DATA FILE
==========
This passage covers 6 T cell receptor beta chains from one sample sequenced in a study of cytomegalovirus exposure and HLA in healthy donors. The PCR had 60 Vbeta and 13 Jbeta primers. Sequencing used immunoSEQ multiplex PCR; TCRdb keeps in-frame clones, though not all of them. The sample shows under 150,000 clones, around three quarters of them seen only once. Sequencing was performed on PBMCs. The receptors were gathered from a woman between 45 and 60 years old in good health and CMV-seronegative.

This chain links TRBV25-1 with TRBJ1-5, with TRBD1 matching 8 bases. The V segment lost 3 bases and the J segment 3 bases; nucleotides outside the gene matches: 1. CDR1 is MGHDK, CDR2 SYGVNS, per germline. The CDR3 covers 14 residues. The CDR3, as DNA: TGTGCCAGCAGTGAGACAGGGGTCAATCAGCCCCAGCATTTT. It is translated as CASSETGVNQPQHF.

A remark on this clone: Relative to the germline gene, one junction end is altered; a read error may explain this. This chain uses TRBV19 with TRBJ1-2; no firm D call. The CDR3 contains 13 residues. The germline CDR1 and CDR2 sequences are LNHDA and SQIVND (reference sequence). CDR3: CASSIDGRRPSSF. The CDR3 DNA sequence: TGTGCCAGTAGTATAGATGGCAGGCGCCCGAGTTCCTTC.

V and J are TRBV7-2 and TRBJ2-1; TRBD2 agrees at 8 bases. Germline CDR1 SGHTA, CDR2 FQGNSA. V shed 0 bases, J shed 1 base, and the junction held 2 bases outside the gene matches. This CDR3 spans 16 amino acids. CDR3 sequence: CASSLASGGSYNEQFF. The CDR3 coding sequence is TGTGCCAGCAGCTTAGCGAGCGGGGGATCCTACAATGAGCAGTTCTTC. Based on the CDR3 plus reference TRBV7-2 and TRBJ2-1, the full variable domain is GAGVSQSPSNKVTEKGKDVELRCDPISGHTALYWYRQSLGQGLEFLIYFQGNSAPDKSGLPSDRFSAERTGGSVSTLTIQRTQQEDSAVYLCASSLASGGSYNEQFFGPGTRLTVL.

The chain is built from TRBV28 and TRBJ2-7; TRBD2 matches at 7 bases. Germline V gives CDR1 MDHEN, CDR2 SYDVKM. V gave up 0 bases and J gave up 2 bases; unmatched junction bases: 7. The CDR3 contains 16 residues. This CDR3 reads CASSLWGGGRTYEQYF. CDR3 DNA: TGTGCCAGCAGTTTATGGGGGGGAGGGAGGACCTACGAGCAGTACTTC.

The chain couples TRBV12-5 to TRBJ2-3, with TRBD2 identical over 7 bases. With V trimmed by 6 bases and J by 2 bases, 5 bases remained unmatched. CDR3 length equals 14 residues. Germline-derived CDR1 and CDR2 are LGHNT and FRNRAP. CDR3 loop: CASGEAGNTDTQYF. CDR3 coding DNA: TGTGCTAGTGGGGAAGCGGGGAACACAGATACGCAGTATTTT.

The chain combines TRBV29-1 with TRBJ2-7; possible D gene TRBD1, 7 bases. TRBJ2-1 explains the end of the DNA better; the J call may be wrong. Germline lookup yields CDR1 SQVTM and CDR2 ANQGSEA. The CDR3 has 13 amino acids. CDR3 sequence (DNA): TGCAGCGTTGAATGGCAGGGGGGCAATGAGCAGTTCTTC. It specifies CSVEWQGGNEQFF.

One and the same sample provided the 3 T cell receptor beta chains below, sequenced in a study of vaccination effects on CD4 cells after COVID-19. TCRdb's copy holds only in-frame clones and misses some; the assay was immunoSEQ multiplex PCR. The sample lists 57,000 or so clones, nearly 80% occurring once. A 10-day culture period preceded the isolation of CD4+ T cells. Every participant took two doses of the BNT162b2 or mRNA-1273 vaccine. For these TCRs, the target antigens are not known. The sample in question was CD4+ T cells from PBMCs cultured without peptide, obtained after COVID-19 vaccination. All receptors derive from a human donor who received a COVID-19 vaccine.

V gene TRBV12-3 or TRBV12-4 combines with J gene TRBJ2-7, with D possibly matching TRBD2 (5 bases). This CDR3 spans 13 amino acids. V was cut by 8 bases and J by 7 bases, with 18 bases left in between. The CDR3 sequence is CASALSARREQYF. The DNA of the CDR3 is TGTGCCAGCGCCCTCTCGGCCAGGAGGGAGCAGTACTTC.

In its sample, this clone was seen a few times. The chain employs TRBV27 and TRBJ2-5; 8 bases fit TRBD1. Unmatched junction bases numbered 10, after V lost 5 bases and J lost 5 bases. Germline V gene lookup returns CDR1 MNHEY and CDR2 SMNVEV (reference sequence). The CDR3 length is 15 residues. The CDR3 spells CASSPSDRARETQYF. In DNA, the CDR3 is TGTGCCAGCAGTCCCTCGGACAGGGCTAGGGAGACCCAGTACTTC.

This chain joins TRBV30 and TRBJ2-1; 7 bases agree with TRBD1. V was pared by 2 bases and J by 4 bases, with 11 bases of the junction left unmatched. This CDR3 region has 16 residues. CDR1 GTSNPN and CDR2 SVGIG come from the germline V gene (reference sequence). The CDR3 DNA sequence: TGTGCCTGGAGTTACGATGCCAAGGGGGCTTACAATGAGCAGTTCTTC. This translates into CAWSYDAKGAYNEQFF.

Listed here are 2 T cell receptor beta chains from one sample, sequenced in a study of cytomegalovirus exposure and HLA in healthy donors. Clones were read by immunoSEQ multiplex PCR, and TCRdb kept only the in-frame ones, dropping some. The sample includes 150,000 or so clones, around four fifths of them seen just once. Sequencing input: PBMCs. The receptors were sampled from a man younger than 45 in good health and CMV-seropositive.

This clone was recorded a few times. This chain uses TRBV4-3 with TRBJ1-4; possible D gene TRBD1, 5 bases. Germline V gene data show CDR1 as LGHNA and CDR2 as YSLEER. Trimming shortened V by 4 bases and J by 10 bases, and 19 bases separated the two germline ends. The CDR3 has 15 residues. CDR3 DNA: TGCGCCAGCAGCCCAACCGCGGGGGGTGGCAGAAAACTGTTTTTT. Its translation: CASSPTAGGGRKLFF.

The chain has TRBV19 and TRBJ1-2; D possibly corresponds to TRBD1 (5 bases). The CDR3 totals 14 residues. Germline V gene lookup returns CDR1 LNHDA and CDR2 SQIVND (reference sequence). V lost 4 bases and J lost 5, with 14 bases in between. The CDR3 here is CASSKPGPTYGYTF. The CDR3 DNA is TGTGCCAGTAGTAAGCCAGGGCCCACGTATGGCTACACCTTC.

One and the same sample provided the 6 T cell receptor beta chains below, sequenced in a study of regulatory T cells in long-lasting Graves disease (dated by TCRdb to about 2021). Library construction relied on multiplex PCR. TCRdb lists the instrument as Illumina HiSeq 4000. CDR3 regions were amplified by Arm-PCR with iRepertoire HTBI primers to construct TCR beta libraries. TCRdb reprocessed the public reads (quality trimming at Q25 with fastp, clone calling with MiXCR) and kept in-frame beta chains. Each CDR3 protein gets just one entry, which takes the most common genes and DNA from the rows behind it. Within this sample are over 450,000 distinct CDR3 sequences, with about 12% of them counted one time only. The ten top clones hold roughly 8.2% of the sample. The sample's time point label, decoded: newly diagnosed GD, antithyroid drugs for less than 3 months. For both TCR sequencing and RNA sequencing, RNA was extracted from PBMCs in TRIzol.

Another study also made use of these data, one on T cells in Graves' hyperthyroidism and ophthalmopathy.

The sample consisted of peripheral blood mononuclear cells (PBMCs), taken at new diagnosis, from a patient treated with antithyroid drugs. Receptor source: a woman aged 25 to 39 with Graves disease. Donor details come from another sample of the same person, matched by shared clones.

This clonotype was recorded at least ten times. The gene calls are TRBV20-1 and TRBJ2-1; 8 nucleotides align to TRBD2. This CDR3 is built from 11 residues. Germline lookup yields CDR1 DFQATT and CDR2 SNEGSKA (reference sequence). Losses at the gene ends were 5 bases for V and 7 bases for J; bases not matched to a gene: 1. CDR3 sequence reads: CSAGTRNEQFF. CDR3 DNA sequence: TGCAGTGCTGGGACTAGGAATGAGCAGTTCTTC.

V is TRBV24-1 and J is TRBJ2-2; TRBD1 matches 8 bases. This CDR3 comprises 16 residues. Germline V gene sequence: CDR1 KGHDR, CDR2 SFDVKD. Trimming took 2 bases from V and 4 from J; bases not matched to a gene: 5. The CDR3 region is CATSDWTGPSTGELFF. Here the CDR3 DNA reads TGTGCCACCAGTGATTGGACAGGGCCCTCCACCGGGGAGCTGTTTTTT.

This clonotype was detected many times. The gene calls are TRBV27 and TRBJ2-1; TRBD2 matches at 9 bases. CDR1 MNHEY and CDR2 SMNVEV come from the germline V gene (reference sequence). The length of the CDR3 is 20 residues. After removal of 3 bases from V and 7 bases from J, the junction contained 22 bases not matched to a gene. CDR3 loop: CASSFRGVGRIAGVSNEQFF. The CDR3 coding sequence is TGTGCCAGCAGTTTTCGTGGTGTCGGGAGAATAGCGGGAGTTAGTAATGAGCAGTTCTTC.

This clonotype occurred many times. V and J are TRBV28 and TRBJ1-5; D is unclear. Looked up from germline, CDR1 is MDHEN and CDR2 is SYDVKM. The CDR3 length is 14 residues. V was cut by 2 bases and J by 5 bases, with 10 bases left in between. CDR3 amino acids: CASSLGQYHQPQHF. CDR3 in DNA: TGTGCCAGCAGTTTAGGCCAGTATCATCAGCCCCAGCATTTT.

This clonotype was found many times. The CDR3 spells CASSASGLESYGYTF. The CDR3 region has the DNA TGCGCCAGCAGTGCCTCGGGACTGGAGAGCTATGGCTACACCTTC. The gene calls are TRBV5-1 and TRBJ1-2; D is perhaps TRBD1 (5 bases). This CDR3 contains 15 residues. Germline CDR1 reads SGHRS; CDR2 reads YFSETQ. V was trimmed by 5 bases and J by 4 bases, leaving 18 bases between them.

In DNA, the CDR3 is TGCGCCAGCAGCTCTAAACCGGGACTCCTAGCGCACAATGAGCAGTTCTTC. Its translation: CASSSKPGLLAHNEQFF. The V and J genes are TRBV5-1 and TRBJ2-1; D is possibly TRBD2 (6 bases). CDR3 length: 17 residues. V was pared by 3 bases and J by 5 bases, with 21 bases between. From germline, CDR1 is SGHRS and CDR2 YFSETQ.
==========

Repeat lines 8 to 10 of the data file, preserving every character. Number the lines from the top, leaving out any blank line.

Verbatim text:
One and the same sample provided the 3 T cell receptor beta chains below, sequenced in a study of vaccination effects on CD4 cells after COVID-19. TCRdb's copy holds only in-frame clones and misses some; the assay was immunoSEQ multiplex PCR. The sample lists 57,000 or so clones, nearly 80% occurring once. A 10-day culture period preceded the isolation of CD4+ T cells. Every participant took two doses of the BNT162b2 or mRNA-1273 vaccine. For these TCRs, the target antigens are not known. The sample in question was CD4+ T cells from PBMCs cultured without peptide, obtained after COVID-19 vaccination. All receptors derive from a human donor who received a COVID-19 vaccine.

V gene TRBV12-3 or TRBV12-4 combines with J gene TRBJ2-7, with D possibly matching TRBD2 (5 bases). This CDR3 spans 13 amino acids. V was cut by 8 bases and J by 7 bases, with 18 bases left in between. The CDR3 sequence is CASALSARREQYF. The DNA of the CDR3 is TGTGCCAGCGCCCTCTCGGCCAGGAGGGAGCAGTACTTC.

In its sample, this clone was seen a few times. The chain employs TRBV27 and TRBJ2-5; 8 bases fit TRBD1. Unmatched junction bases numbered 10, after V lost 5 bases and J lost 5 bases. Germline V gene lookup returns CDR1 MNHEY and CDR2 SMNVEV (reference sequence). The CDR3 length is 15 residues. The CDR3 spells CASSPSDRARETQYF. In DNA, the CDR3 is TGTGCCAGCAGTCCCTCGGACAGGGCTAGGGAGACCCAGTACTTC.